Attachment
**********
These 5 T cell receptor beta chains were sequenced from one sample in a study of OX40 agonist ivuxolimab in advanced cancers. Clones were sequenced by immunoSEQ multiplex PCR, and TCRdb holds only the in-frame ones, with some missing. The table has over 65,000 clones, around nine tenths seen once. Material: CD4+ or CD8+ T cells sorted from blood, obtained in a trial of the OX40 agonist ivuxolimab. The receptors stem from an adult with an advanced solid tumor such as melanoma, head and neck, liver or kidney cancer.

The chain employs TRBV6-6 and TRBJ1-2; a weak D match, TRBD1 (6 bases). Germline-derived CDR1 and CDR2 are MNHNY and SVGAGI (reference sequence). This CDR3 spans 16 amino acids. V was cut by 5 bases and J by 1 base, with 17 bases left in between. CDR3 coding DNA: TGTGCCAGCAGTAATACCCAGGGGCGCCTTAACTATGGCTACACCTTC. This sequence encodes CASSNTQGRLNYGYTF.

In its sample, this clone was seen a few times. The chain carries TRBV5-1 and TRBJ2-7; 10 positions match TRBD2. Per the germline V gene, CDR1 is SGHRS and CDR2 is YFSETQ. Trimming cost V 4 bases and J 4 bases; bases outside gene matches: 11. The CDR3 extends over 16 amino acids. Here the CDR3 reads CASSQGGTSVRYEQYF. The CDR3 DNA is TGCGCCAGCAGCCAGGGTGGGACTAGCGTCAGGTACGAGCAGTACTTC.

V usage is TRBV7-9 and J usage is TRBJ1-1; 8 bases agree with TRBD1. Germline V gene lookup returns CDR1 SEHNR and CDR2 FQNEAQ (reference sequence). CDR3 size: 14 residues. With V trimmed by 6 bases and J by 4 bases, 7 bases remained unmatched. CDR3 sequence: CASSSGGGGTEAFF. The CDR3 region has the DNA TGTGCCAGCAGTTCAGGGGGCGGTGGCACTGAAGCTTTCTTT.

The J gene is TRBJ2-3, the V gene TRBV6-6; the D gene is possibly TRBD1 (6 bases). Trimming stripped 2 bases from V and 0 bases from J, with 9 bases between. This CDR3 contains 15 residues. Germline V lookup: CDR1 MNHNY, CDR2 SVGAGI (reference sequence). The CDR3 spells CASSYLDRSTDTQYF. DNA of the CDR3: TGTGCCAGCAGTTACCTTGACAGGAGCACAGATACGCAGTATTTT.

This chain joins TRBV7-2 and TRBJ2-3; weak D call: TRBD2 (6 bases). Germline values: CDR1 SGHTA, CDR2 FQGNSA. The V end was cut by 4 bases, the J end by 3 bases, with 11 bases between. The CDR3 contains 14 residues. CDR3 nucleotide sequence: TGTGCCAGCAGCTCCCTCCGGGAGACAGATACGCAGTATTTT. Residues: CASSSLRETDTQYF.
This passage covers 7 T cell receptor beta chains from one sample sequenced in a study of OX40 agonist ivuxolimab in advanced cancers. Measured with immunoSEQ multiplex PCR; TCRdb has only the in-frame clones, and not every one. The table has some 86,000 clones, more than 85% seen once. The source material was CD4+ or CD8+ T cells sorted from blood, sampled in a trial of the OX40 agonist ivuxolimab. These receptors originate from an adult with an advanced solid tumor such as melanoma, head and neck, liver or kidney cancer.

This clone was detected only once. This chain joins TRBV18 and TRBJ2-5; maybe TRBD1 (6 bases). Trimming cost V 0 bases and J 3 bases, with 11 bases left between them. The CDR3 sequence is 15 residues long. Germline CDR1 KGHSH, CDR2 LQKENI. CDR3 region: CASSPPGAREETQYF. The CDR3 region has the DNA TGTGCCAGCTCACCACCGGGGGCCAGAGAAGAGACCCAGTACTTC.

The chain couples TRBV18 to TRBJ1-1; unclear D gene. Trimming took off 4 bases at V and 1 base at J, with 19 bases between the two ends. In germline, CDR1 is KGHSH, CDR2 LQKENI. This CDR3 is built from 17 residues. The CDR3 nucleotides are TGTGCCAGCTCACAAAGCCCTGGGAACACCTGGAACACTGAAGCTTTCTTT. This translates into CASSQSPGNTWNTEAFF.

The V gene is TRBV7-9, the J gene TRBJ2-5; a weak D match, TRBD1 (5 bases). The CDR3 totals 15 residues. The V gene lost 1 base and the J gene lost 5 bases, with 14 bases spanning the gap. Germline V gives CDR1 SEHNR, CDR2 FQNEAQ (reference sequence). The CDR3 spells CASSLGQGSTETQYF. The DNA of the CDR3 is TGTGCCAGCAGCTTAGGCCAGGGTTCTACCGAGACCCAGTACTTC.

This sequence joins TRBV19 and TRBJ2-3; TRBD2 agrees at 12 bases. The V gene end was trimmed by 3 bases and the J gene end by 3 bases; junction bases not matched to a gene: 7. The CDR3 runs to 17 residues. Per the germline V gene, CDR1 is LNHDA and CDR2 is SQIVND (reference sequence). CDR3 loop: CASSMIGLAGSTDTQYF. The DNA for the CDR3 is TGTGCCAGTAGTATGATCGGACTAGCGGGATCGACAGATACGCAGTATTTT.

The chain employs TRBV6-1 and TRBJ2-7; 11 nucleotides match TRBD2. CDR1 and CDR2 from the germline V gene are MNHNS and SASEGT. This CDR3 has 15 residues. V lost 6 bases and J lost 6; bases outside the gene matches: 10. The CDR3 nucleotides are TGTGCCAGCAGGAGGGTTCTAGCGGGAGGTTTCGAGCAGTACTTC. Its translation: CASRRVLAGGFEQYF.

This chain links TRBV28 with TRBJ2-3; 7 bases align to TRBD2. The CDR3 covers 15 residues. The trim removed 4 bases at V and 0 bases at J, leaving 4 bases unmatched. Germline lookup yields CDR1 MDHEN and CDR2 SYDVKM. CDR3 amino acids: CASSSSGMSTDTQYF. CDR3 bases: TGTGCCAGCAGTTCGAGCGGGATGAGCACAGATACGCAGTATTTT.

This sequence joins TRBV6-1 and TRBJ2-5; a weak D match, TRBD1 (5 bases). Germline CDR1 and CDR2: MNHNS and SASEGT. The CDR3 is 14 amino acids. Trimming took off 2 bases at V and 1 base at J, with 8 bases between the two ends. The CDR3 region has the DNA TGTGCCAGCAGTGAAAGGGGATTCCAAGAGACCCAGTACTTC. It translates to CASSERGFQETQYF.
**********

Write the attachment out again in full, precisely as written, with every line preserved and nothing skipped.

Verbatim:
These 5 T cell receptor beta chains were sequenced from one sample in a study of OX40 agonist ivuxolimab in advanced cancers. Clones were sequenced by immunoSEQ multiplex PCR, and TCRdb holds only the in-frame ones, with some missing. The table has over 65,000 clones, around nine tenths seen once. Material: CD4+ or CD8+ T cells sorted from blood, obtained in a trial of the OX40 agonist ivuxolimab. The receptors stem from an adult with an advanced solid tumor such as melanoma, head and neck, liver or kidney cancer.

The chain employs TRBV6-6 and TRBJ1-2; a weak D match, TRBD1 (6 bases). Germline-derived CDR1 and CDR2 are MNHNY and SVGAGI (reference sequence). This CDR3 spans 16 amino acids. V was cut by 5 bases and J by 1 base, with 17 bases left in between. CDR3 coding DNA: TGTGCCAGCAGTAATACCCAGGGGCGCCTTAACTATGGCTACACCTTC. This sequence encodes CASSNTQGRLNYGYTF.

In its sample, this clone was seen a few times. The chain carries TRBV5-1 and TRBJ2-7; 10 positions match TRBD2. Per the germline V gene, CDR1 is SGHRS and CDR2 is YFSETQ. Trimming cost V 4 bases and J 4 bases; bases outside gene matches: 11. The CDR3 extends over 16 amino acids. Here the CDR3 reads CASSQGGTSVRYEQYF. The CDR3 DNA is TGCGCCAGCAGCCAGGGTGGGACTAGCGTCAGGTACGAGCAGTACTTC.

V usage is TRBV7-9 and J usage is TRBJ1-1; 8 bases agree with TRBD1. Germline V gene lookup returns CDR1 SEHNR and CDR2 FQNEAQ (reference sequence). CDR3 size: 14 residues. With V trimmed by 6 bases and J by 4 bases, 7 bases remained unmatched. CDR3 sequence: CASSSGGGGTEAFF. The CDR3 region has the DNA TGTGCCAGCAGTTCAGGGGGCGGTGGCACTGAAGCTTTCTTT.

The J gene is TRBJ2-3, the V gene TRBV6-6; the D gene is possibly TRBD1 (6 bases). Trimming stripped 2 bases from V and 0 bases from J, with 9 bases between. This CDR3 contains 15 residues. Germline V lookup: CDR1 MNHNY, CDR2 SVGAGI (reference sequence). The CDR3 spells CASSYLDRSTDTQYF. DNA of the CDR3: TGTGCCAGCAGTTACCTTGACAGGAGCACAGATACGCAGTATTTT.

This chain joins TRBV7-2 and TRBJ2-3; weak D call: TRBD2 (6 bases). Germline values: CDR1 SGHTA, CDR2 FQGNSA. The V end was cut by 4 bases, the J end by 3 bases, with 11 bases between. The CDR3 contains 14 residues. CDR3 nucleotide sequence: TGTGCCAGCAGCTCCCTCCGGGAGACAGATACGCAGTATTTT. Residues: CASSSLRETDTQYF.
This passage covers 7 T cell receptor beta chains from one sample sequenced in a study of OX40 agonist ivuxolimab in advanced cancers. Measured with immunoSEQ multiplex PCR; TCRdb has only the in-frame clones, and not every one. The table has some 86,000 clones, more than 85% seen once. The source material was CD4+ or CD8+ T cells sorted from blood, sampled in a trial of the OX40 agonist ivuxolimab. These receptors originate from an adult with an advanced solid tumor such as melanoma, head and neck, liver or kidney cancer.

This clone was detected only once. This chain joins TRBV18 and TRBJ2-5; maybe TRBD1 (6 bases). Trimming cost V 0 bases and J 3 bases, with 11 bases left between them. The CDR3 sequence is 15 residues long. Germline CDR1 KGHSH, CDR2 LQKENI. CDR3 region: CASSPPGAREETQYF. The CDR3 region has the DNA TGTGCCAGCTCACCACCGGGGGCCAGAGAAGAGACCCAGTACTTC.

The chain couples TRBV18 to TRBJ1-1; unclear D gene. Trimming took off 4 bases at V and 1 base at J, with 19 bases between the two ends. In germline, CDR1 is KGHSH, CDR2 LQKENI. This CDR3 is built from 17 residues. The CDR3 nucleotides are TGTGCCAGCTCACAAAGCCCTGGGAACACCTGGAACACTGAAGCTTTCTTT. This translates into CASSQSPGNTWNTEAFF.

The V gene is TRBV7-9, the J gene TRBJ2-5; a weak D match, TRBD1 (5 bases). The CDR3 totals 15 residues. The V gene lost 1 base and the J gene lost 5 bases, with 14 bases spanning the gap. Germline V gives CDR1 SEHNR, CDR2 FQNEAQ (reference sequence). The CDR3 spells CASSLGQGSTETQYF. The DNA of the CDR3 is TGTGCCAGCAGCTTAGGCCAGGGTTCTACCGAGACCCAGTACTTC.

This sequence joins TRBV19 and TRBJ2-3; TRBD2 agrees at 12 bases. The V gene end was trimmed by 3 bases and the J gene end by 3 bases; junction bases not matched to a gene: 7. The CDR3 runs to 17 residues. Per the germline V gene, CDR1 is LNHDA and CDR2 is SQIVND (reference sequence). CDR3 loop: CASSMIGLAGSTDTQYF. The DNA for the CDR3 is TGTGCCAGTAGTATGATCGGACTAGCGGGATCGACAGATACGCAGTATTTT.

The chain employs TRBV6-1 and TRBJ2-7; 11 nucleotides match TRBD2. CDR1 and CDR2 from the germline V gene are MNHNS and SASEGT. This CDR3 has 15 residues. V lost 6 bases and J lost 6; bases outside the gene matches: 10. The CDR3 nucleotides are TGTGCCAGCAGGAGGGTTCTAGCGGGAGGTTTCGAGCAGTACTTC. Its translation: CASRRVLAGGFEQYF.

This chain links TRBV28 with TRBJ2-3; 7 bases align to TRBD2. The CDR3 covers 15 residues. The trim removed 4 bases at V and 0 bases at J, leaving 4 bases unmatched. Germline lookup yields CDR1 MDHEN and CDR2 SYDVKM. CDR3 amino acids: CASSSSGMSTDTQYF. CDR3 bases: TGTGCCAGCAGTTCGAGCGGGATGAGCACAGATACGCAGTATTTT.

This sequence joins TRBV6-1 and TRBJ2-5; a weak D match, TRBD1 (5 bases). Germline CDR1 and CDR2: MNHNS and SASEGT. The CDR3 is 14 amino acids. Trimming took off 2 bases at V and 1 base at J, with 8 bases between the two ends. The CDR3 region has the DNA TGTGCCAGCAGTGAAAGGGGATTCCAAGAGACCCAGTACTTC. It translates to CASSERGFQETQYF.